Over the evening there had been references building up to a featured appearance by Lady Gaga. Everyone was sure she was going to do one of her outrageous turns and could only guess what it would be. Finally her time came and she knocked the socks off the nation by showing what a wonderful voice she has with a compilation of songs from Sound of Music. She and Julie Andrews hugged and Lady Gaga now has suddenly been re-discovered and certainly has strengthened her career. She turned out to be the delightful surprise of Oscar 2015.
The film Birdman took four top awards and its director, the Mexican Alejandro González Iñarritu, won three Oscars for writing, directing and best picture. He used his speech time to plead for a decent immigration policy.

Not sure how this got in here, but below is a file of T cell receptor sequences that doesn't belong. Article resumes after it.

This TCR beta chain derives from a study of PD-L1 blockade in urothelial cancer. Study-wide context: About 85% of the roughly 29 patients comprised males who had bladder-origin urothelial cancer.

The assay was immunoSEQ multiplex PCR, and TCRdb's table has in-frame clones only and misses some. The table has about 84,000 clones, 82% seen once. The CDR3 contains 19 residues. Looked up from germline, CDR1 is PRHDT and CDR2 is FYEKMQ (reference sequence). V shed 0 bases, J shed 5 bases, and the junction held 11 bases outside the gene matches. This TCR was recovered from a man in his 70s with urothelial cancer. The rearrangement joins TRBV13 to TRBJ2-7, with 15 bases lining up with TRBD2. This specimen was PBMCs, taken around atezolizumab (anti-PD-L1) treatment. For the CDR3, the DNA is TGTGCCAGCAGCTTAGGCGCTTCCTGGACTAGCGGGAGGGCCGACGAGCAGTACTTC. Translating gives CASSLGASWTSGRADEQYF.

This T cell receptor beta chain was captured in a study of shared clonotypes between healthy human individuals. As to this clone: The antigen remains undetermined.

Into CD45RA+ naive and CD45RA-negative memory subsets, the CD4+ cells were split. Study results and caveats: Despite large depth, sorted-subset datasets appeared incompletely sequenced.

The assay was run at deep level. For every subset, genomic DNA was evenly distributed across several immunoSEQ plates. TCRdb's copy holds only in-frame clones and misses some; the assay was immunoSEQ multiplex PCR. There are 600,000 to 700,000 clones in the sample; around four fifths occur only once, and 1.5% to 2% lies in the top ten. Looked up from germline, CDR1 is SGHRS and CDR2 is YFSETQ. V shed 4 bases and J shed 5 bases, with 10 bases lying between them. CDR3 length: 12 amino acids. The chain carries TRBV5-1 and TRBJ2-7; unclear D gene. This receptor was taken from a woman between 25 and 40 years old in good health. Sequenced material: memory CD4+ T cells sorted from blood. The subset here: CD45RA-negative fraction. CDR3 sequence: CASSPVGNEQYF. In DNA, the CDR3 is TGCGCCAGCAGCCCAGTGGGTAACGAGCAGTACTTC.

In my last week’s blog, I spoke of the Oscars being about business. This year it apparently was not. The highest grossing film, American Sniper with over 300 million already at the box office was snubbed and only won an Oscar for Sound Editing. The top four winning films (Birdman, Boyhood, Whiplash and Theory of Everything) are all small indie films which winning will hardly help.
So, how did I do with my winning predictions? Was I a big winner? Did I really know how to pick them? I got four out of six, which is okay but nothing fabulous. I should have gotten all six. I chose Bradley Cooper as best actor because I thought he played one of those Oscar unusual characters and also because the film is doing so well at the box office. I also missed Original Screenplay. I chose Boyhood and not Birdman. How did you do?
Cheers and now you can get ready for Oscar 2016. Any ideas of what might be on that platter?